Modern slavery: effective compliance and supply chain management

modern-slavery-lexisnexis-advisory-board-inhouse-lawyerBusinesses are facing a huge global challenge to comply with the obligations introduced by the Modern Slavery Act 2015. On 6th October 2016, the LexisNexis In-house Advisory Board met to discuss modern slavery and its relationship to supply chain management, including the importance of risk assessment and due diligence.

The session was facilitated by Clive Davies, Senior Counsel at Fujitsu Services, and Colleen Theron, a modern slavery expert and environmental, business and human rights lawyer and consultant. It opened with an introduction to the Modern Slavery Act 2015 and supply chains. Supply chains were identified as incredibly difficult to manage due to their potential size – when faced with compliance, companies may panic as they simply don’t know where to start.

Slavery and human trafficking statements

The Modern Slavery Act requires certain organisations to develop a statement each year. There is concern that these are likely to be a gloss of what policies are in place without in-depth risk assessment. It isn’t just about producing the statement, it also involves appropriate engagement, training and good reporting.

Assessing risk

Clive Davies shared with the Board how Fujitsu prepared a global risk analysis to geographically map where their suppliers were and to see how those locations ranked in the Global Slavery Index. Without such a process, companies don’t know where their products are and therefore cannot understand the risk.

Due diligence

The approach to due diligence that a company takes should always be determined by risk analysis. The Board discussed several key questions:

  • How far down the supply chain do companies need to look?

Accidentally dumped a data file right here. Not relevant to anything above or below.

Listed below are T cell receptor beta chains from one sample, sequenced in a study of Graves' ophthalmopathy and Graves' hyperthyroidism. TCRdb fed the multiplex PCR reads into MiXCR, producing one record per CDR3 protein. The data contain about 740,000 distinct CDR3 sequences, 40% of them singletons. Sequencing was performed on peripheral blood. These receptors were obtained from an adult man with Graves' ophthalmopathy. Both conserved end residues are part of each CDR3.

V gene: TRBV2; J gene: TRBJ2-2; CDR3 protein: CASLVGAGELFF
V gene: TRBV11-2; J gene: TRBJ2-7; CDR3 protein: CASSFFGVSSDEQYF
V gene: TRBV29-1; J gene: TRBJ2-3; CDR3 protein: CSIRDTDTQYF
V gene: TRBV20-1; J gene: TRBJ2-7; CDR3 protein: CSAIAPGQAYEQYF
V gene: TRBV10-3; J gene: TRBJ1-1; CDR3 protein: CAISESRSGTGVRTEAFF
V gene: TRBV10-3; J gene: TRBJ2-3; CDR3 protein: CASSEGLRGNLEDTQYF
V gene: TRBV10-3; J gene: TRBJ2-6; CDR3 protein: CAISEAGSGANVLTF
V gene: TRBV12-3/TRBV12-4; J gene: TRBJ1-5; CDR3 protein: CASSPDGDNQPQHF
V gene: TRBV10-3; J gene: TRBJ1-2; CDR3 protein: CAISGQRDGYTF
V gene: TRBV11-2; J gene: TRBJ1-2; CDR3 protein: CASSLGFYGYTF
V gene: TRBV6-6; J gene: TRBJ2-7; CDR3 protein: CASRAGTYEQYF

• How can companies shorten their supply chain?
  • What do companies need to do when they’re the focus of due diligence?

Whistleblowing

Whistleblowing presents challenges. It may not be appropriate in the modern slavery context because there is a real fear for the victims. Some organisations are working closely with NGOs in the area and implementing whistleblowing processes through those NGOs.

Engaging the business

Modern slavery compliance requires the buy-in of the whole business. To engage the business, the approach should highlight how compliance helps both people and the company’s reputation. It needs to be integral to the values of a company in the same way that corporate social responsibility is.

Conclusions

  • There needs to be a much bigger collaboration between businesses, NGOs and the government.
  • Clauses and complex questions are starting to become more common and companies therefore need to be completely on top of their modern slavery statement and risk analysis.
  • Modern slavery has not yet reached a wide state of recognition. It will take a course of cases before it gains enough momentum to be taken seriously.
  • There is a lack of understanding about how the modern slavery obligation sits as a bigger commercial piece and the challenge of compliance is to make it real.

Read a full summary of the LexisNexis In-house Advisory Board meeting here

Filed Under: Analysis

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